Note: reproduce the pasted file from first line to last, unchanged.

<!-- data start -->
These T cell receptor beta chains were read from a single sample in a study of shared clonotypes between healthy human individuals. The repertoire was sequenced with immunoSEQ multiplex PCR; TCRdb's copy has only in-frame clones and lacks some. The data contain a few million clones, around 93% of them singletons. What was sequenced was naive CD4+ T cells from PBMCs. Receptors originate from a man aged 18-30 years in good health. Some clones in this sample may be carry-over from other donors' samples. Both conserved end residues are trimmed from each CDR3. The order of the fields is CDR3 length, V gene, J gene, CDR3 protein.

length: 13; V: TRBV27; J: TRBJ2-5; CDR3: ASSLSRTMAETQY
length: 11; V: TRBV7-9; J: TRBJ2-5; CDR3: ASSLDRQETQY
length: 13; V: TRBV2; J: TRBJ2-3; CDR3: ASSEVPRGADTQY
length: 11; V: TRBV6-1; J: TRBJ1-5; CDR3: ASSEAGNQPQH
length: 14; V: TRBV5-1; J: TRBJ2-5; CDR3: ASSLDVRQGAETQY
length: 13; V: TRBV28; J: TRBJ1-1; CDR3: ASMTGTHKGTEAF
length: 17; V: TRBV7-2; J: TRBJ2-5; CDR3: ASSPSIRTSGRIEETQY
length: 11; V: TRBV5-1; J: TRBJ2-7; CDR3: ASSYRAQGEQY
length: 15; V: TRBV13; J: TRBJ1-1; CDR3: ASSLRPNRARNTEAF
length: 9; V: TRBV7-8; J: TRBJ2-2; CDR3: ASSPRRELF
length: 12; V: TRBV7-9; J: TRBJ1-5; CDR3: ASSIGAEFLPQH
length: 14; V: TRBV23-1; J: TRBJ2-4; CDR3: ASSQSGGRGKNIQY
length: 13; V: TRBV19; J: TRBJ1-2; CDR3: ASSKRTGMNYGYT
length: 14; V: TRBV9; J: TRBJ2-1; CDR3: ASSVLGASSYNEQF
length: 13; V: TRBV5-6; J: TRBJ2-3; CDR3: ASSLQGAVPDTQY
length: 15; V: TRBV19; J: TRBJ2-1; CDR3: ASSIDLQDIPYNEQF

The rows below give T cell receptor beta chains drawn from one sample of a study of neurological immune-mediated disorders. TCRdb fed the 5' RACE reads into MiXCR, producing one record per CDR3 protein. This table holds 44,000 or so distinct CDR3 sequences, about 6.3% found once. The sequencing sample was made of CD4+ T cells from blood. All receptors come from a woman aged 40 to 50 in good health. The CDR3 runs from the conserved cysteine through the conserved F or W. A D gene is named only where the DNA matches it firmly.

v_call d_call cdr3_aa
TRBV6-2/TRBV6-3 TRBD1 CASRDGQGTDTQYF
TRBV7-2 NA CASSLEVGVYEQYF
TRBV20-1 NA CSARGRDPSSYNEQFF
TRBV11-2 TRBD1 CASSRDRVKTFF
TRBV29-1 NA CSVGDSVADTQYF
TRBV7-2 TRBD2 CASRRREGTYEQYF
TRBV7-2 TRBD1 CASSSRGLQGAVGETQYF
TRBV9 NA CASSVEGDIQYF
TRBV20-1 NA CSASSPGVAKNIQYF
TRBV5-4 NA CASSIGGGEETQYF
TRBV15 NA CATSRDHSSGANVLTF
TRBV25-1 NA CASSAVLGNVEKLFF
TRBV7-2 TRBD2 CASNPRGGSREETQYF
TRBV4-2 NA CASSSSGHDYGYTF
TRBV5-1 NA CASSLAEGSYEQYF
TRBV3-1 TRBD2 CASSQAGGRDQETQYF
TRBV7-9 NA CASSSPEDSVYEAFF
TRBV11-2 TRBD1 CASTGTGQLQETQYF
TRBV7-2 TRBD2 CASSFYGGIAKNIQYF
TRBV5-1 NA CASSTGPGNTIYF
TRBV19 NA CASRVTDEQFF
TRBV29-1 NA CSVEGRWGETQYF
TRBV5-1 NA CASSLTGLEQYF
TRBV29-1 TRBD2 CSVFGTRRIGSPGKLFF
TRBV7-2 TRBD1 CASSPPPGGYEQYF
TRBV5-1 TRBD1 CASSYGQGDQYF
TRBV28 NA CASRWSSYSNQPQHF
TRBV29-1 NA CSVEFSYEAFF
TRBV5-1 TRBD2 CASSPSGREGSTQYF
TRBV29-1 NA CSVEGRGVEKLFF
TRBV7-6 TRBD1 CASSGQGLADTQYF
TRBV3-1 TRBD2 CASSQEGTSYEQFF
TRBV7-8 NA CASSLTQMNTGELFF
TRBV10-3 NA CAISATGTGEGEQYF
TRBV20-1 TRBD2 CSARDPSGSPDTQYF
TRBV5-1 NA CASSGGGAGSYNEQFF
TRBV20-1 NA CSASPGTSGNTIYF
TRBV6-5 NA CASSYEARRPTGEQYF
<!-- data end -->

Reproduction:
These T cell receptor beta chains were read from a single sample in a study of shared clonotypes between healthy human individuals. The repertoire was sequenced with immunoSEQ multiplex PCR; TCRdb's copy has only in-frame clones and lacks some. The data contain a few million clones, around 93% of them singletons. What was sequenced was naive CD4+ T cells from PBMCs. Receptors originate from a man aged 18-30 years in good health. Some clones in this sample may be carry-over from other donors' samples. Both conserved end residues are trimmed from each CDR3. The order of the fields is CDR3 length, V gene, J gene, CDR3 protein.

length: 13; V: TRBV27; J: TRBJ2-5; CDR3: ASSLSRTMAETQY
length: 11; V: TRBV7-9; J: TRBJ2-5; CDR3: ASSLDRQETQY
length: 13; V: TRBV2; J: TRBJ2-3; CDR3: ASSEVPRGADTQY
length: 11; V: TRBV6-1; J: TRBJ1-5; CDR3: ASSEAGNQPQH
length: 14; V: TRBV5-1; J: TRBJ2-5; CDR3: ASSLDVRQGAETQY
length: 13; V: TRBV28; J: TRBJ1-1; CDR3: ASMTGTHKGTEAF
length: 17; V: TRBV7-2; J: TRBJ2-5; CDR3: ASSPSIRTSGRIEETQY
length: 11; V: TRBV5-1; J: TRBJ2-7; CDR3: ASSYRAQGEQY
length: 15; V: TRBV13; J: TRBJ1-1; CDR3: ASSLRPNRARNTEAF
length: 9; V: TRBV7-8; J: TRBJ2-2; CDR3: ASSPRRELF
length: 12; V: TRBV7-9; J: TRBJ1-5; CDR3: ASSIGAEFLPQH
length: 14; V: TRBV23-1; J: TRBJ2-4; CDR3: ASSQSGGRGKNIQY
length: 13; V: TRBV19; J: TRBJ1-2; CDR3: ASSKRTGMNYGYT
length: 14; V: TRBV9; J: TRBJ2-1; CDR3: ASSVLGASSYNEQF
length: 13; V: TRBV5-6; J: TRBJ2-3; CDR3: ASSLQGAVPDTQY
length: 15; V: TRBV19; J: TRBJ2-1; CDR3: ASSIDLQDIPYNEQF

The rows below give T cell receptor beta chains drawn from one sample of a study of neurological immune-mediated disorders. TCRdb fed the 5' RACE reads into MiXCR, producing one record per CDR3 protein. This table holds 44,000 or so distinct CDR3 sequences, about 6.3% found once. The sequencing sample was made of CD4+ T cells from blood. All receptors come from a woman aged 40 to 50 in good health. The CDR3 runs from the conserved cysteine through the conserved F or W. A D gene is named only where the DNA matches it firmly.

v_call d_call cdr3_aa
TRBV6-2/TRBV6-3 TRBD1 CASRDGQGTDTQYF
TRBV7-2 NA CASSLEVGVYEQYF
TRBV20-1 NA CSARGRDPSSYNEQFF
TRBV11-2 TRBD1 CASSRDRVKTFF
TRBV29-1 NA CSVGDSVADTQYF
TRBV7-2 TRBD2 CASRRREGTYEQYF
TRBV7-2 TRBD1 CASSSRGLQGAVGETQYF
TRBV9 NA CASSVEGDIQYF
TRBV20-1 NA CSASSPGVAKNIQYF
TRBV5-4 NA CASSIGGGEETQYF
TRBV15 NA CATSRDHSSGANVLTF
TRBV25-1 NA CASSAVLGNVEKLFF
TRBV7-2 TRBD2 CASNPRGGSREETQYF
TRBV4-2 NA CASSSSGHDYGYTF
TRBV5-1 NA CASSLAEGSYEQYF
TRBV3-1 TRBD2 CASSQAGGRDQETQYF
TRBV7-9 NA CASSSPEDSVYEAFF
TRBV11-2 TRBD1 CASTGTGQLQETQYF
TRBV7-2 TRBD2 CASSFYGGIAKNIQYF
TRBV5-1 NA CASSTGPGNTIYF
TRBV19 NA CASRVTDEQFF
TRBV29-1 NA CSVEGRWGETQYF
TRBV5-1 NA CASSLTGLEQYF
TRBV29-1 TRBD2 CSVFGTRRIGSPGKLFF
TRBV7-2 TRBD1 CASSPPPGGYEQYF
TRBV5-1 TRBD1 CASSYGQGDQYF
TRBV28 NA CASRWSSYSNQPQHF
TRBV29-1 NA CSVEFSYEAFF
TRBV5-1 TRBD2 CASSPSGREGSTQYF
TRBV29-1 NA CSVEGRGVEKLFF
TRBV7-6 TRBD1 CASSGQGLADTQYF
TRBV3-1 TRBD2 CASSQEGTSYEQFF
TRBV7-8 NA CASSLTQMNTGELFF
TRBV10-3 NA CAISATGTGEGEQYF
TRBV20-1 TRBD2 CSARDPSGSPDTQYF
TRBV5-1 NA CASSGGGAGSYNEQFF
TRBV20-1 NA CSASPGTSGNTIYF
TRBV6-5 NA CASSYEARRPTGEQYF